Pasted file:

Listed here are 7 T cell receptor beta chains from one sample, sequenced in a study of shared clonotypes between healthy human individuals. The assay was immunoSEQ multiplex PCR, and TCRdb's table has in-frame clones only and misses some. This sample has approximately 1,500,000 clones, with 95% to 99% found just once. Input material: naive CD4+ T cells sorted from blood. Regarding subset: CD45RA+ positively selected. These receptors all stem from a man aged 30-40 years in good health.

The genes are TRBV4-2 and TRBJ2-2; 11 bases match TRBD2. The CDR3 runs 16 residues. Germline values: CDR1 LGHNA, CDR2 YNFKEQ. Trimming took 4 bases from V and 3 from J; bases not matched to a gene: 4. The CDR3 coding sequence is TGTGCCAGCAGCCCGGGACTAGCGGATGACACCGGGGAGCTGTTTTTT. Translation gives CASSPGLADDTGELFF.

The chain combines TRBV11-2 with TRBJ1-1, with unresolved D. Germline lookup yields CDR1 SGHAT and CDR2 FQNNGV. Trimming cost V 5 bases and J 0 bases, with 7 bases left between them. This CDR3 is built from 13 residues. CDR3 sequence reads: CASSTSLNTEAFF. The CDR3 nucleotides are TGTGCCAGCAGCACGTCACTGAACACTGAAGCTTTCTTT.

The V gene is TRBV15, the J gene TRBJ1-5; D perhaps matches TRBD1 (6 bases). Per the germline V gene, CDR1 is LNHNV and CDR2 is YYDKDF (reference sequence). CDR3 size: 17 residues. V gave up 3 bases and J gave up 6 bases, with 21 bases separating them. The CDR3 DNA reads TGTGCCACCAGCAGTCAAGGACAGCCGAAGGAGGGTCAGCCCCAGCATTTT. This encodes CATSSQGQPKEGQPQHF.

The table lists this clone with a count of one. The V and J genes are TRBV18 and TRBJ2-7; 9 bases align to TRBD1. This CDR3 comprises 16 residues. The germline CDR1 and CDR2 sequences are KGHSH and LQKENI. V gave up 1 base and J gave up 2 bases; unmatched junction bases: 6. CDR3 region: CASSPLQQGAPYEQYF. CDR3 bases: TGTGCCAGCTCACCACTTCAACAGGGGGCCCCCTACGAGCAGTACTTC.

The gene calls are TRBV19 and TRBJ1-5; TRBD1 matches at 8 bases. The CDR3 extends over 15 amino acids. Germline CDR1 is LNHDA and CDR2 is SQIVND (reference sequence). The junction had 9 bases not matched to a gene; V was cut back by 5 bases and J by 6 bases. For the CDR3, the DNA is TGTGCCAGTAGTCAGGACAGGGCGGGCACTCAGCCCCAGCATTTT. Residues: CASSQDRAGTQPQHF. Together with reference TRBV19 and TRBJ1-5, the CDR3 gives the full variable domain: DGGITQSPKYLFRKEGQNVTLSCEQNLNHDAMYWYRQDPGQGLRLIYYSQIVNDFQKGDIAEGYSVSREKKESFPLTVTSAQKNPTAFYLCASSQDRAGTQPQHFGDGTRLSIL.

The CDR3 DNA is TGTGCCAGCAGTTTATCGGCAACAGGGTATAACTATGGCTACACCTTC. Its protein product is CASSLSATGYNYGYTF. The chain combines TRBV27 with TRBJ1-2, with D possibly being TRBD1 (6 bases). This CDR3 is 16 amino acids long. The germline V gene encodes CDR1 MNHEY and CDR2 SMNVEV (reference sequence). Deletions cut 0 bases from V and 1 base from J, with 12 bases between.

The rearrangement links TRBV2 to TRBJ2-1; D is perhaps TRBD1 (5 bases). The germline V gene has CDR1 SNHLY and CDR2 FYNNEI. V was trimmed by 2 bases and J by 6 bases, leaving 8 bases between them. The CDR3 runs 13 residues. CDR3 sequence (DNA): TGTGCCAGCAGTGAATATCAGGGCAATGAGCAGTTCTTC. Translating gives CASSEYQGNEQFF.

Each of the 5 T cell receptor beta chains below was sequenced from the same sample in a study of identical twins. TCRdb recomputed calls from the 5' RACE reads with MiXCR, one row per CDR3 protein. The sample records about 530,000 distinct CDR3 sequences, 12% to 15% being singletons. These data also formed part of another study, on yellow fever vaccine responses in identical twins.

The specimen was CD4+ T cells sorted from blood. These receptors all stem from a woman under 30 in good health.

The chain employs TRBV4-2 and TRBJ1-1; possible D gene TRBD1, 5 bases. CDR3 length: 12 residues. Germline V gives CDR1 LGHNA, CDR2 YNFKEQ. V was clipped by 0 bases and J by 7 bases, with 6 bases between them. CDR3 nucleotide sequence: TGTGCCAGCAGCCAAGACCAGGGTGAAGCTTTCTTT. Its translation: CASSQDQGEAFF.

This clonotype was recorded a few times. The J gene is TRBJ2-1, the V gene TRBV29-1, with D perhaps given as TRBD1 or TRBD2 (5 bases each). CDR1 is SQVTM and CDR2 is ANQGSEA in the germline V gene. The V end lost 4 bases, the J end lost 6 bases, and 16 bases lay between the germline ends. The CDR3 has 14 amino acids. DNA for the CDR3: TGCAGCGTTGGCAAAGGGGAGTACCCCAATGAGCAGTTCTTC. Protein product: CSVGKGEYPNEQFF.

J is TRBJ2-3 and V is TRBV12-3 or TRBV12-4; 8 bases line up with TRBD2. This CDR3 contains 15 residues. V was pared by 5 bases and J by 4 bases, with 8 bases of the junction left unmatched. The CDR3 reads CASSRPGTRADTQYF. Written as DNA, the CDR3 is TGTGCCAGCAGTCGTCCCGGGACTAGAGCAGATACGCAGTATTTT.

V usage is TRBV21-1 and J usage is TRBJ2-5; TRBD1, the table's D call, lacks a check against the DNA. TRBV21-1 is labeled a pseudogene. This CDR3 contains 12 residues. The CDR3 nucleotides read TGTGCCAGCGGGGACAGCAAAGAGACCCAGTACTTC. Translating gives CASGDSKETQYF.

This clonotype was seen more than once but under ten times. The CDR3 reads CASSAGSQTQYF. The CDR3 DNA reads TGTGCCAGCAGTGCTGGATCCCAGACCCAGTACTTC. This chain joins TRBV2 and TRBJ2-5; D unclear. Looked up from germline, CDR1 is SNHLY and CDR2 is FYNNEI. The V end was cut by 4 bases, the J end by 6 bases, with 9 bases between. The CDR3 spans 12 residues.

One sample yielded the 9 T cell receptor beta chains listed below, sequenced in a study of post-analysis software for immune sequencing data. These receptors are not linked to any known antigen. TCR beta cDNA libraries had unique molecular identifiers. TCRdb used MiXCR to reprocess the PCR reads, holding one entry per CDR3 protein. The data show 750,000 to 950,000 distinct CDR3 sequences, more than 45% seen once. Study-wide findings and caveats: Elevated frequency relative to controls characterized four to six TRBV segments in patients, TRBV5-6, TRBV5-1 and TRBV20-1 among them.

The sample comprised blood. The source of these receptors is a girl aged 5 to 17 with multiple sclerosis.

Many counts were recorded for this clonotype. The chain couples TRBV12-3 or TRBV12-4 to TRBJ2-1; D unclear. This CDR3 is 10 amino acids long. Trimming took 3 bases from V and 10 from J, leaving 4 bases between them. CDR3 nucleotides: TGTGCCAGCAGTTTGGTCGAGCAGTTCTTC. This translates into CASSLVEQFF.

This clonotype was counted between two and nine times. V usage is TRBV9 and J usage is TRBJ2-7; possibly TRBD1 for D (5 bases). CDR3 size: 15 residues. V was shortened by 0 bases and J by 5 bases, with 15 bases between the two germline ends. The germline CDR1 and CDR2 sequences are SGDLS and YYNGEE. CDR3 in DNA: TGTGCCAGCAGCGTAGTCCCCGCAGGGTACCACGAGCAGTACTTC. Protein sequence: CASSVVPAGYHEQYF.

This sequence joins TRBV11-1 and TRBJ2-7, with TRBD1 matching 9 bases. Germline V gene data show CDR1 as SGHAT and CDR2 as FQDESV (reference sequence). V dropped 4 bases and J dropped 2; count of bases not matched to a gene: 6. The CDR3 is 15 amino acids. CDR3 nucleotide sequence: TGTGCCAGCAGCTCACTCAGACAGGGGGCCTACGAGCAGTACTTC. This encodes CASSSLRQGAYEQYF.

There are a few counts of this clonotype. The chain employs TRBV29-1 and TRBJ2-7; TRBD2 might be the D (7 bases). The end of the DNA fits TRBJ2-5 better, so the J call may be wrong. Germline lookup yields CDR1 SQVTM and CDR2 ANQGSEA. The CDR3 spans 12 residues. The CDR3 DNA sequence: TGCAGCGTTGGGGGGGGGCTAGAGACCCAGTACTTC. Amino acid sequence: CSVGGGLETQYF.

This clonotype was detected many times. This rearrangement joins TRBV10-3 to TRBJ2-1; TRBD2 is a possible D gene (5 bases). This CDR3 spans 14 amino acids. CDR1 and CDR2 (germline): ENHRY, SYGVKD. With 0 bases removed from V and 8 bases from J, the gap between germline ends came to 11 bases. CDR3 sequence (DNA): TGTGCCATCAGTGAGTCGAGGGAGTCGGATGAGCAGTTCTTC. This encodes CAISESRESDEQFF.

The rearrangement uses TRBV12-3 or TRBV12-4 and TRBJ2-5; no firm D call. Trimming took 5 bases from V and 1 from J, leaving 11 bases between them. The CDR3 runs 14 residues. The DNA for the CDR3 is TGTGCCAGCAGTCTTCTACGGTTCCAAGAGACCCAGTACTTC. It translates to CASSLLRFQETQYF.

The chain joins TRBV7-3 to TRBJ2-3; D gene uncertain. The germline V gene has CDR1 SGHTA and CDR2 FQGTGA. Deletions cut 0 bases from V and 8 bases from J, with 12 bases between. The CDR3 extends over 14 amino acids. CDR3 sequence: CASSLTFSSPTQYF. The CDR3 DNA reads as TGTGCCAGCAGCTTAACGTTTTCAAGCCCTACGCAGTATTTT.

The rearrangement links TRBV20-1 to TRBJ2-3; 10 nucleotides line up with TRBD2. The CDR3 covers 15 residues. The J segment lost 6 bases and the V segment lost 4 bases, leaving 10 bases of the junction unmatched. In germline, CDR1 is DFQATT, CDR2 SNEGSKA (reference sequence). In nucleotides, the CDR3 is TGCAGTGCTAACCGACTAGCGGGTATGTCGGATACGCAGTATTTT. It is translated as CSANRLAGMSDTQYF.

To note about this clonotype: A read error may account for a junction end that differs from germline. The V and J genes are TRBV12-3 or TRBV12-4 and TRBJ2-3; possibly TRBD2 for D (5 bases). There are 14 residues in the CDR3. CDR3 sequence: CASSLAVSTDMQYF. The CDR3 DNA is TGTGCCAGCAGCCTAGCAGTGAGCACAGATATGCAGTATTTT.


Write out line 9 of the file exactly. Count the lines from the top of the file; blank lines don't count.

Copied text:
Each of the 5 T cell receptor beta chains below was sequenced from the same sample in a study of identical twins. TCRdb recomputed calls from the 5' RACE reads with MiXCR, one row per CDR3 protein. The sample records about 530,000 distinct CDR3 sequences, 12% to 15% being singletons. These data also formed part of another study, on yellow fever vaccine responses in identical twins.